As we walked out of IIeX North America last June, I declared to my colleague, “I’m going to speak in the New Speaker Track at IIeX next year!” Naturally his response was, “That’s great… but what are you going to talk about?” I didn’t know for sure, but thought that perhaps I could speak about the research I was currently conducting on six-second advertising.

Four months later, I was accepted to speak on that very topic at IIeX Europe. Why wait for IIeX North America if I could speak in Amsterdam? I was thrilled to have this opportunity and even more thrilled to have the chance to work with Annie Pettit, my speaking mentor. Annie is incredibly well respected in the industry and tirelessly works to recruit new speakers for conferences, as well as to balance the ratio of men and women speakers at each industry event. Currently, many conferences still have a majority of male speakers. 

Annie provided advice and guidance in the months leading up to IIeX. I knew not to stand behind the “evil” podium or to act like a fake, business-y version of myself. I admit that I was still a bit thrown off with the “motivational speaker” headset, but otherwise felt prepared and comfortable when I finally made it to the stage. The audience was receptive to the research I shared, as well as my best practices for creating successful six-second advertising. I was so thankful that it went smoothly and that my session was well received.

I spoke early on the first day, which gave me the ability to relax and enjoy the other sessions over the next two days. I mostly attended sessions in the New Speaker Track and, for the record, I would have never guessed that any of these speakers were new to this. I attended Nadine Kuijper and Aija Porina’s presentation, “How to ‘Nextgenify’ Your Research,” which discussed the importance of making research snappy and hassle-free for NextGen respondents. I also enjoyed Alistair Vince’s session, “The Widening Empathy Gap,” in which he explained that the empathy gap is indeed growing and not shrinking. While it is easy to understand people like ourselves, it is imperative that we also understand those not like ourselves if we are to truly comprehend the people we are researching.

During the closing ceremonies, I won the “Best New Speaker” award, for which I was beyond grateful. With a newfound confidence, I went on to speak at both Quirk’s Brooklyn and Quirk’s Chicago. Again, I presented my research on six-second advertising, but added in my newly concluded research on how these ads work across multiple platforms.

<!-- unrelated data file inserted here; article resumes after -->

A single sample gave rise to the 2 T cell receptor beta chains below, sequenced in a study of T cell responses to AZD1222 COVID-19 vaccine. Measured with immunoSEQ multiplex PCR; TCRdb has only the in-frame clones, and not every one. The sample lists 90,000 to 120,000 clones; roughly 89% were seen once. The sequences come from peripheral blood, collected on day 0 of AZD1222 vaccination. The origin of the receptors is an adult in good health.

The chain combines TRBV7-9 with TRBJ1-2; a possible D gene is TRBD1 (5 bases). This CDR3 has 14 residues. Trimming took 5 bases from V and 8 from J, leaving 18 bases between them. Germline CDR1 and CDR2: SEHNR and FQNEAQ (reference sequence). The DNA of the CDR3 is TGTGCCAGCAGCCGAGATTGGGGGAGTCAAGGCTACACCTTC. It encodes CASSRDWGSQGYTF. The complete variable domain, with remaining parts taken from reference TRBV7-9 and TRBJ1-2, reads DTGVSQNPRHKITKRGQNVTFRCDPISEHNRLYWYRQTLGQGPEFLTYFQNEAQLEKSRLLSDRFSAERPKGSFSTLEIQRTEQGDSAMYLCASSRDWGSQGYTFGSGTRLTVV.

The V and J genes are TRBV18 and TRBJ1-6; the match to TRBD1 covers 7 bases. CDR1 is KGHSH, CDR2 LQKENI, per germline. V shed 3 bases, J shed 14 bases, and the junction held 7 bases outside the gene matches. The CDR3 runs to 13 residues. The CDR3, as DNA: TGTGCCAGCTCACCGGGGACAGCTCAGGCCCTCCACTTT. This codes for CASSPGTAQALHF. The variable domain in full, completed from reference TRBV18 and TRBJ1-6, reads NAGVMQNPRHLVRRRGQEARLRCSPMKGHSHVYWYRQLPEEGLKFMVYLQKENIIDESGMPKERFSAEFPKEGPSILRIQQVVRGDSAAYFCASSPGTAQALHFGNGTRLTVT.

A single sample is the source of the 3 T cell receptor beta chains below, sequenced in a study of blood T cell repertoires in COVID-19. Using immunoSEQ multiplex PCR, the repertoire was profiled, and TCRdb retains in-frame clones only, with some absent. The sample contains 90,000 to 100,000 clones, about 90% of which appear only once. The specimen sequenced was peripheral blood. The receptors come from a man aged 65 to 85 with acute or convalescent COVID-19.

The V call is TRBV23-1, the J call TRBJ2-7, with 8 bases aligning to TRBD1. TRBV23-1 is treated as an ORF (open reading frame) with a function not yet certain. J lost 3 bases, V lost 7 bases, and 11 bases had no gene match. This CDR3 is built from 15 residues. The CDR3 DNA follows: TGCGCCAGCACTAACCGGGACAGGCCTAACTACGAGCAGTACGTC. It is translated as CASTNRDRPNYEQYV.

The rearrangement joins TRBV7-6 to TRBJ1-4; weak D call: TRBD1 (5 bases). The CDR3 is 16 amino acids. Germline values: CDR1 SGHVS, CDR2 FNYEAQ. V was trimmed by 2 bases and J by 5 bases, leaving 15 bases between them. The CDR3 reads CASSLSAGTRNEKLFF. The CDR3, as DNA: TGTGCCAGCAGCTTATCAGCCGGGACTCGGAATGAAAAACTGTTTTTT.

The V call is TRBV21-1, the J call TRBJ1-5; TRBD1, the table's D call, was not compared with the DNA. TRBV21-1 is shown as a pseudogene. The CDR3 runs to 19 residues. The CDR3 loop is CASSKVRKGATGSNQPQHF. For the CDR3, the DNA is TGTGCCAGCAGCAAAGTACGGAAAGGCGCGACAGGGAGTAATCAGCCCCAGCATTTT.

My American audiences were, in some ways, less polite than my Dutch audience. However, in other ways they were more engaged, so I viewed it as a trade-off. Similar to my experience in Amsterdam, I received great questions from the audience as well as fresh points of view that made me think about six-second advertising from new perspectives.

Quirk’s does not currently have a New Speaker Track, so I decided to attend any session that looked interesting to me. The first presentation I attended ended up being one of my favorites. David Intrator’s “You’re Boring Me” session was both engaging and informative. He explained the importance of a well-structured story, and that it is story structure that helps turn data into meaning. He assured the audience that while AI works with data, it is people who make meaning. I also enjoyed a session on how to write better questionnaires with David Harris. He emphasized that questions must be clear, answerable, easy, and unbiased. While this sounds simple in theory, it made me reflect on the countless questionnaires that I have put together over the past decade, and consider whether they had encompassed those qualities.

My winter/spring “Tour de Conference” has now come to a close, but the memories will live on forever! As ridiculous as that sounds, it’s true. A year ago, I would have said that I could never speak at a conference. It was too daunting—and am I even an expert on anything? My speaking mentor, Annie, says that she commonly hears new speakers say this (especially women). However, I do know what I’m talking about when it comes to six-second advertising and, almost as importantly, I am passionate about it. I hope to convey this passion every time I get on stage. I look forward to speaking at future conferences on topics that I am equally passionate about it and I encourage you to do the same!

If you are interested in learning more about the power of six-second advertising, please attend my webinar on Thursday, April 25th at 1:00pm EDT. You can register here: